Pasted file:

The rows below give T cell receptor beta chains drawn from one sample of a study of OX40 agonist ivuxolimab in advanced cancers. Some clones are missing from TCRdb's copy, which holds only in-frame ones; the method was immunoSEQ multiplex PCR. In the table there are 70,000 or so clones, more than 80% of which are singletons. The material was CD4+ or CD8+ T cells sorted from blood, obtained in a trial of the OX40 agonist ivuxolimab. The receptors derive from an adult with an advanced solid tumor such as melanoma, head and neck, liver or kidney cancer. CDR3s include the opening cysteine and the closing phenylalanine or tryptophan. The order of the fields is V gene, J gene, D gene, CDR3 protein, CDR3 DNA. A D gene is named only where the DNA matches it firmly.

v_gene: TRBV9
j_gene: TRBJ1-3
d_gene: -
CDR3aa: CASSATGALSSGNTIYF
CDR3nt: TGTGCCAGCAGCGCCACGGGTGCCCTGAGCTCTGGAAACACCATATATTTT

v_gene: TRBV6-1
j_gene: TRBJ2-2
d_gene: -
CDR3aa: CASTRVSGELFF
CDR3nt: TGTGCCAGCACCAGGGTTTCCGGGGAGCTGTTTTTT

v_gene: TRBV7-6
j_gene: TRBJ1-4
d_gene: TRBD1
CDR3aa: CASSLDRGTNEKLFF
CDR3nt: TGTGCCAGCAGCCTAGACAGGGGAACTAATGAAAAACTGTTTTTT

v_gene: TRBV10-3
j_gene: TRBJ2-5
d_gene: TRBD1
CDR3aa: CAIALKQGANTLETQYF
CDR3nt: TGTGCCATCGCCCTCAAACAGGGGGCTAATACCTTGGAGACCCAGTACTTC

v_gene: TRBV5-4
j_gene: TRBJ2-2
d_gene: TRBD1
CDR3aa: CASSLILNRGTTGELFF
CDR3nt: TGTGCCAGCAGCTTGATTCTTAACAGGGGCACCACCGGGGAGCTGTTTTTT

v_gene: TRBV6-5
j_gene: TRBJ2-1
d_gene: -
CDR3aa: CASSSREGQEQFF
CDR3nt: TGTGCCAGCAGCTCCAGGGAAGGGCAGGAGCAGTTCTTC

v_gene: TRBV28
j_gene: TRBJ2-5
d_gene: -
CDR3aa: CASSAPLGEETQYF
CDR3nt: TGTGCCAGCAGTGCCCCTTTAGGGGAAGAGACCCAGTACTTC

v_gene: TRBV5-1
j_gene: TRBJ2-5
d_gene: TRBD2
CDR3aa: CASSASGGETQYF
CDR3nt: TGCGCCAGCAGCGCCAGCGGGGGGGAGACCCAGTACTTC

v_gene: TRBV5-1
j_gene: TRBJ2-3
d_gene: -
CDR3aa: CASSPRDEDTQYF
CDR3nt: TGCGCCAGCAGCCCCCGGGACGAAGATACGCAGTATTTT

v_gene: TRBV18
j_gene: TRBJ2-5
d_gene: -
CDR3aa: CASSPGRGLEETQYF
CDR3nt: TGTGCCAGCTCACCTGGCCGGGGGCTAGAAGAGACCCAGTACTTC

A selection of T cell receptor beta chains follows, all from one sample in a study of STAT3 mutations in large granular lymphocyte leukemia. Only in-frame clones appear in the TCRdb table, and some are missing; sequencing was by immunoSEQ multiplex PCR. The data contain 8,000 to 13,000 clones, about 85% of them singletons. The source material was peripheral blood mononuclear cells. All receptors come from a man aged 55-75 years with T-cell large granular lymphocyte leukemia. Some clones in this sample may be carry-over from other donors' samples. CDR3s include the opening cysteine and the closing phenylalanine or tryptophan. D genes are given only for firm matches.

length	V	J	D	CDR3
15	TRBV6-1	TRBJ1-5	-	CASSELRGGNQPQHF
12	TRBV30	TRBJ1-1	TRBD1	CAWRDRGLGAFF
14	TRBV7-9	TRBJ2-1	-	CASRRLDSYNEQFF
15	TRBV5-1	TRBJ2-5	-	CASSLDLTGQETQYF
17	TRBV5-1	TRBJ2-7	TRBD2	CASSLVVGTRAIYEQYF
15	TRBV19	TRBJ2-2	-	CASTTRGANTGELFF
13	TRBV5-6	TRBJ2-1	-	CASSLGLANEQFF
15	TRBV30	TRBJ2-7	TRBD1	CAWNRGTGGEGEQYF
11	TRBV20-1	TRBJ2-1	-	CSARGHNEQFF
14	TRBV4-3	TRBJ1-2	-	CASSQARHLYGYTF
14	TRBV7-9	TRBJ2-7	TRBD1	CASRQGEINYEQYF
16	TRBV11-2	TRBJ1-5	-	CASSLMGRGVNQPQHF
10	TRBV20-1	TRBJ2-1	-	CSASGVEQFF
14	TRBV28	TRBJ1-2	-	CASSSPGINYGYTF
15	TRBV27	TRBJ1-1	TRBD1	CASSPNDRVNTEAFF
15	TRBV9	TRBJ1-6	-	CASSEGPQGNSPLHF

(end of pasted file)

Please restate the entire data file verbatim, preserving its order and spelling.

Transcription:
The rows below give T cell receptor beta chains drawn from one sample of a study of OX40 agonist ivuxolimab in advanced cancers. Some clones are missing from TCRdb's copy, which holds only in-frame ones; the method was immunoSEQ multiplex PCR. In the table there are 70,000 or so clones, more than 80% of which are singletons. The material was CD4+ or CD8+ T cells sorted from blood, obtained in a trial of the OX40 agonist ivuxolimab. The receptors derive from an adult with an advanced solid tumor such as melanoma, head and neck, liver or kidney cancer. CDR3s include the opening cysteine and the closing phenylalanine or tryptophan. The order of the fields is V gene, J gene, D gene, CDR3 protein, CDR3 DNA. A D gene is named only where the DNA matches it firmly.

v_gene: TRBV9
j_gene: TRBJ1-3
d_gene: -
CDR3aa: CASSATGALSSGNTIYF
CDR3nt: TGTGCCAGCAGCGCCACGGGTGCCCTGAGCTCTGGAAACACCATATATTTT

v_gene: TRBV6-1
j_gene: TRBJ2-2
d_gene: -
CDR3aa: CASTRVSGELFF
CDR3nt: TGTGCCAGCACCAGGGTTTCCGGGGAGCTGTTTTTT

v_gene: TRBV7-6
j_gene: TRBJ1-4
d_gene: TRBD1
CDR3aa: CASSLDRGTNEKLFF
CDR3nt: TGTGCCAGCAGCCTAGACAGGGGAACTAATGAAAAACTGTTTTTT

v_gene: TRBV10-3
j_gene: TRBJ2-5
d_gene: TRBD1
CDR3aa: CAIALKQGANTLETQYF
CDR3nt: TGTGCCATCGCCCTCAAACAGGGGGCTAATACCTTGGAGACCCAGTACTTC

v_gene: TRBV5-4
j_gene: TRBJ2-2
d_gene: TRBD1
CDR3aa: CASSLILNRGTTGELFF
CDR3nt: TGTGCCAGCAGCTTGATTCTTAACAGGGGCACCACCGGGGAGCTGTTTTTT

v_gene: TRBV6-5
j_gene: TRBJ2-1
d_gene: -
CDR3aa: CASSSREGQEQFF
CDR3nt: TGTGCCAGCAGCTCCAGGGAAGGGCAGGAGCAGTTCTTC

v_gene: TRBV28
j_gene: TRBJ2-5
d_gene: -
CDR3aa: CASSAPLGEETQYF
CDR3nt: TGTGCCAGCAGTGCCCCTTTAGGGGAAGAGACCCAGTACTTC

v_gene: TRBV5-1
j_gene: TRBJ2-5
d_gene: TRBD2
CDR3aa: CASSASGGETQYF
CDR3nt: TGCGCCAGCAGCGCCAGCGGGGGGGAGACCCAGTACTTC

v_gene: TRBV5-1
j_gene: TRBJ2-3
d_gene: -
CDR3aa: CASSPRDEDTQYF
CDR3nt: TGCGCCAGCAGCCCCCGGGACGAAGATACGCAGTATTTT

v_gene: TRBV18
j_gene: TRBJ2-5
d_gene: -
CDR3aa: CASSPGRGLEETQYF
CDR3nt: TGTGCCAGCTCACCTGGCCGGGGGCTAGAAGAGACCCAGTACTTC

A selection of T cell receptor beta chains follows, all from one sample in a study of STAT3 mutations in large granular lymphocyte leukemia. Only in-frame clones appear in the TCRdb table, and some are missing; sequencing was by immunoSEQ multiplex PCR. The data contain 8,000 to 13,000 clones, about 85% of them singletons. The source material was peripheral blood mononuclear cells. All receptors come from a man aged 55-75 years with T-cell large granular lymphocyte leukemia. Some clones in this sample may be carry-over from other donors' samples. CDR3s include the opening cysteine and the closing phenylalanine or tryptophan. D genes are given only for firm matches.

length	V	J	D	CDR3
15	TRBV6-1	TRBJ1-5	-	CASSELRGGNQPQHF
12	TRBV30	TRBJ1-1	TRBD1	CAWRDRGLGAFF
14	TRBV7-9	TRBJ2-1	-	CASRRLDSYNEQFF
15	TRBV5-1	TRBJ2-5	-	CASSLDLTGQETQYF
17	TRBV5-1	TRBJ2-7	TRBD2	CASSLVVGTRAIYEQYF
15	TRBV19	TRBJ2-2	-	CASTTRGANTGELFF
13	TRBV5-6	TRBJ2-1	-	CASSLGLANEQFF
15	TRBV30	TRBJ2-7	TRBD1	CAWNRGTGGEGEQYF
11	TRBV20-1	TRBJ2-1	-	CSARGHNEQFF
14	TRBV4-3	TRBJ1-2	-	CASSQARHLYGYTF
14	TRBV7-9	TRBJ2-7	TRBD1	CASRQGEINYEQYF
16	TRBV11-2	TRBJ1-5	-	CASSLMGRGVNQPQHF
10	TRBV20-1	TRBJ2-1	-	CSASGVEQFF
14	TRBV28	TRBJ1-2	-	CASSSPGINYGYTF
15	TRBV27	TRBJ1-1	TRBD1	CASSPNDRVNTEAFF
15	TRBV9	TRBJ1-6	-	CASSEGPQGNSPLHF